It was not just the lack of academic support that drove Rose and Chen to transfer, but also Princeton’s lack of a functional arts community.

This is at least in part because Princeton does not offer a graduate program in the arts, which would foster connections among practicing professionals. In its absence, the Lewis Center has resorted to importing professional artists like Aubert and percussionist-composer Jason Treutting on fellowships. Aubert suspects that the fellowships were started to show undergraduate students examples of practicing artists, but like most visual arts instructors, she commutes to work from New York City. If the University’s own arts faculty are not around to participate in campus arts, events are somewhat hollow affairs.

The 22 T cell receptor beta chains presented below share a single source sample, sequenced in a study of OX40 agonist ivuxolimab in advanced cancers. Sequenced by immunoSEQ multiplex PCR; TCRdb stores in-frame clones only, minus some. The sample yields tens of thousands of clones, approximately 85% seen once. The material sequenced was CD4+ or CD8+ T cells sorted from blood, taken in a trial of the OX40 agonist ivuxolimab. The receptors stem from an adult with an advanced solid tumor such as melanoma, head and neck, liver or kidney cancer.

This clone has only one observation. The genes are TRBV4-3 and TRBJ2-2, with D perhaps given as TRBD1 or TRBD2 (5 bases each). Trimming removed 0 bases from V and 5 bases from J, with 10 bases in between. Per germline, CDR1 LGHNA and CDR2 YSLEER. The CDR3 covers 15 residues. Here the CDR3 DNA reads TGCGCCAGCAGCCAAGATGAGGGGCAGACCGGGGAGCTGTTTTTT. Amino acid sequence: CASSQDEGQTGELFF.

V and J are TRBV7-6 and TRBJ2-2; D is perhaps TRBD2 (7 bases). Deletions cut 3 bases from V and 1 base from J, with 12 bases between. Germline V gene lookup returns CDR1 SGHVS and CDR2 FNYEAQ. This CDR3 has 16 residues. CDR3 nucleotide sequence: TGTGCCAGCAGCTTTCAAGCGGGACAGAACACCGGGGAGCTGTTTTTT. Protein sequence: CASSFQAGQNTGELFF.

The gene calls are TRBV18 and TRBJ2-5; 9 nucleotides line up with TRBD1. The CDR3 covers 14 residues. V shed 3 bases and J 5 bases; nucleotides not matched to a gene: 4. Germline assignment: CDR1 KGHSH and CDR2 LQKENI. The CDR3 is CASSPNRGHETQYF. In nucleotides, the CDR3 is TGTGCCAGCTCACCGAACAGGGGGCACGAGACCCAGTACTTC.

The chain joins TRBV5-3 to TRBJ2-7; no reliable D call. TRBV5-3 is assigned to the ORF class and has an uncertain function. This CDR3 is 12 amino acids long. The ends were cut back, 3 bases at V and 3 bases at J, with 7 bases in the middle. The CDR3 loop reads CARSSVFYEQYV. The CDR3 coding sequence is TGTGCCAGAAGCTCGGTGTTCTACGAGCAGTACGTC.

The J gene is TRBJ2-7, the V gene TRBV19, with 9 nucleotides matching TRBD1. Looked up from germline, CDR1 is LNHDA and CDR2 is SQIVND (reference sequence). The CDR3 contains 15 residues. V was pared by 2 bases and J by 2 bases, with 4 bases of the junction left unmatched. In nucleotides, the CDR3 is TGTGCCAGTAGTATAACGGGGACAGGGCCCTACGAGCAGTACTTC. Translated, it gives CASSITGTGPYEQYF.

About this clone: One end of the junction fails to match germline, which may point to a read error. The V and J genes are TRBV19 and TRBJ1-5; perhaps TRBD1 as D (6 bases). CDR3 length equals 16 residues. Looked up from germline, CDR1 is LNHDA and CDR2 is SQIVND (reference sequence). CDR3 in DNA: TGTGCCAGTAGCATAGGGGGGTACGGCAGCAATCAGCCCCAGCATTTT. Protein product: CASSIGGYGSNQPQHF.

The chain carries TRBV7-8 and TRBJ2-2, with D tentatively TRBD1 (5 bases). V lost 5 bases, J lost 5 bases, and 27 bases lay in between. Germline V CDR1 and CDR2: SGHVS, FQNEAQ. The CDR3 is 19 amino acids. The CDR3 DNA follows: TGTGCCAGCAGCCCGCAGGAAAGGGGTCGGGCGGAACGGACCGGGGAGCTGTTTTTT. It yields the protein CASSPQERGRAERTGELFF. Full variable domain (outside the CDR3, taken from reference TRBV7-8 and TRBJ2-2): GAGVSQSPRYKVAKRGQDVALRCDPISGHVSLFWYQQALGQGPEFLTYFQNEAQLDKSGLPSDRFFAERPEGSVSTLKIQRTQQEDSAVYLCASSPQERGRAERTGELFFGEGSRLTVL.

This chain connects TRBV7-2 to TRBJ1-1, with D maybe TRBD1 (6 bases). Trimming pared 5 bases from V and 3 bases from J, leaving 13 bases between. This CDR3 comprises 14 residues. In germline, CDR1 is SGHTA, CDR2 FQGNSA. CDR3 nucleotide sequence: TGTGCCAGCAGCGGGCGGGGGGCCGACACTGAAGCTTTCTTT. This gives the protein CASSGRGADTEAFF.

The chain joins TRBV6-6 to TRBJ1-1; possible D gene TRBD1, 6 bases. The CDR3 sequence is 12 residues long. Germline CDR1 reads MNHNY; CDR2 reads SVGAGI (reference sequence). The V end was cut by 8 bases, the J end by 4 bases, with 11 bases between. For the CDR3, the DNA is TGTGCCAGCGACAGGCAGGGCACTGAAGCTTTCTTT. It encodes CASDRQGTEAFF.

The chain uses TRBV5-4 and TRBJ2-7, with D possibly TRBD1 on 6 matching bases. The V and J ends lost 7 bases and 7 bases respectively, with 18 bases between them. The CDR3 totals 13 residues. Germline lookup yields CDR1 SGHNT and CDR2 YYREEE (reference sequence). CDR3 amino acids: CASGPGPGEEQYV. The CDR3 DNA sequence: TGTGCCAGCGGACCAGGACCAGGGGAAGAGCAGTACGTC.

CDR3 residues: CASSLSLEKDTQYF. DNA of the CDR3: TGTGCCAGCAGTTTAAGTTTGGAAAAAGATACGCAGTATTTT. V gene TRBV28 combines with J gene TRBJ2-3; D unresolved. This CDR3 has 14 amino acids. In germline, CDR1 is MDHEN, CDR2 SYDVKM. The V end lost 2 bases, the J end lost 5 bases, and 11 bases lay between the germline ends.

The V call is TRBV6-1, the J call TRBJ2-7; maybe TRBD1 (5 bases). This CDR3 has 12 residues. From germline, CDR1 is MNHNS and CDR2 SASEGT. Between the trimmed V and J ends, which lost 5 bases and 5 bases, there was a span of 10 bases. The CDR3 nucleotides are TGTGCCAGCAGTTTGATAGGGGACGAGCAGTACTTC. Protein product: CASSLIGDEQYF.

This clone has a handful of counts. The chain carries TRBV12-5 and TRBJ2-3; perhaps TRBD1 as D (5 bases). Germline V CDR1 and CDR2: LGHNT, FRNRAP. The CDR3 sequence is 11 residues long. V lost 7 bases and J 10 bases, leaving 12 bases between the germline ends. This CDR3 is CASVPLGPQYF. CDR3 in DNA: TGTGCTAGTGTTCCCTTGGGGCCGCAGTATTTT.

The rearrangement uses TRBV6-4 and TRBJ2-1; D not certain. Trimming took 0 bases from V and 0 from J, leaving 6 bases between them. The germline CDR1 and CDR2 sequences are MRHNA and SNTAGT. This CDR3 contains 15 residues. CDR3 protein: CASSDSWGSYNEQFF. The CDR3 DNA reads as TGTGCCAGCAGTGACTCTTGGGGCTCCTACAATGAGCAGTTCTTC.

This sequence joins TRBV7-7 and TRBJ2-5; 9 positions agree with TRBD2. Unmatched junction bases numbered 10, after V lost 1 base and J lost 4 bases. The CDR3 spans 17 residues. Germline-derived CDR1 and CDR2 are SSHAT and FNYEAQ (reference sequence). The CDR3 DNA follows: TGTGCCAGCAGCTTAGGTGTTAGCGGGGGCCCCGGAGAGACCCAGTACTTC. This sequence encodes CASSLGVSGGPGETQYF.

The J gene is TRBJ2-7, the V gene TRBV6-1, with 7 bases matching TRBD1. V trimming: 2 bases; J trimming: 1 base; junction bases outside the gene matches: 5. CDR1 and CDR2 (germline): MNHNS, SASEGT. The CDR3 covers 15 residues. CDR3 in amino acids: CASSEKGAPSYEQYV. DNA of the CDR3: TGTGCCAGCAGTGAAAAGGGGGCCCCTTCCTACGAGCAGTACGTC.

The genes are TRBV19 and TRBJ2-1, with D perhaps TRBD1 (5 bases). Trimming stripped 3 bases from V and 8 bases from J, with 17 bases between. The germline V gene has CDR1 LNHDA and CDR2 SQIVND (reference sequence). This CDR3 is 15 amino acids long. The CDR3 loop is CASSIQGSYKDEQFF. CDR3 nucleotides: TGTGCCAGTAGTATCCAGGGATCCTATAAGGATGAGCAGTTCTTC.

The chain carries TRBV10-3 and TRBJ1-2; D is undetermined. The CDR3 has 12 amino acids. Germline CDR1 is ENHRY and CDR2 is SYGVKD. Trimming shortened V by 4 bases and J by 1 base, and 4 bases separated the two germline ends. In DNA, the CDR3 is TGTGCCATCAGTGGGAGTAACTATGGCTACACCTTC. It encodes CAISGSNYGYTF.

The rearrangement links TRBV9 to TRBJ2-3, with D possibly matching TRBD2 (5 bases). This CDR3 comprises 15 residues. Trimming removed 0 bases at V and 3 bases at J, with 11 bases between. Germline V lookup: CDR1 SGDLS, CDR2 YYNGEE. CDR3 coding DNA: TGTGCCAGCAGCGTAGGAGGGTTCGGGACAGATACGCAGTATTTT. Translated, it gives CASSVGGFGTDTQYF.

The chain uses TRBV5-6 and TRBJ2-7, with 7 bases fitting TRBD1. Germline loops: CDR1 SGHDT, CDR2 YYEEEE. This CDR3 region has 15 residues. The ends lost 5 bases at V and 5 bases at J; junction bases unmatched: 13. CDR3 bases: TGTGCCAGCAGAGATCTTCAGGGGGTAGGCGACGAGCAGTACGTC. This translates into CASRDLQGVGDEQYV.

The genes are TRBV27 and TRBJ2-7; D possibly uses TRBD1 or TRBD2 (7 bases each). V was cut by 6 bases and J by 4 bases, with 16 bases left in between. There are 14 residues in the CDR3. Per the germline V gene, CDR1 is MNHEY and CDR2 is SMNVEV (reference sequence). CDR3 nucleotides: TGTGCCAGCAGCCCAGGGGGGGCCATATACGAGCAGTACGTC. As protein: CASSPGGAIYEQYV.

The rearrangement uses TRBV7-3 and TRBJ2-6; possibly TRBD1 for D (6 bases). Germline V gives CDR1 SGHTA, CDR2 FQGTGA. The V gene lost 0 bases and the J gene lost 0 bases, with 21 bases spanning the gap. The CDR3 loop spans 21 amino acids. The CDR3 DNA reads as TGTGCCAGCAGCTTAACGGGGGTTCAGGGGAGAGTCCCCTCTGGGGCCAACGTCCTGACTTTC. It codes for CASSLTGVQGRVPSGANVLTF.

The University made a big push to rally together artists for Princeton Arts Weekend, which ran from October 10th through 12th during Freshman Families Weekend. The weekend sought to specifically engage different communities of artists in interdisciplinary performances—an admirable goal, to be sure—but its stated purpose of “exploring how art influences other disciplines” seems to imply an institutional philosophy that believes the arts cannot stand on their own.

Princeton Arts Weekend was also geared towards performances, which resulted in a calendar of events that largely excluded visual artists, designers, and publications. Of the 46 events listed on the Arts Weekend calendar, just six incorporated visual arts, and this short list includes a throwaway film screening of A Streetcar Named Desire and the Art Museum’s weekly children’s Art Safari.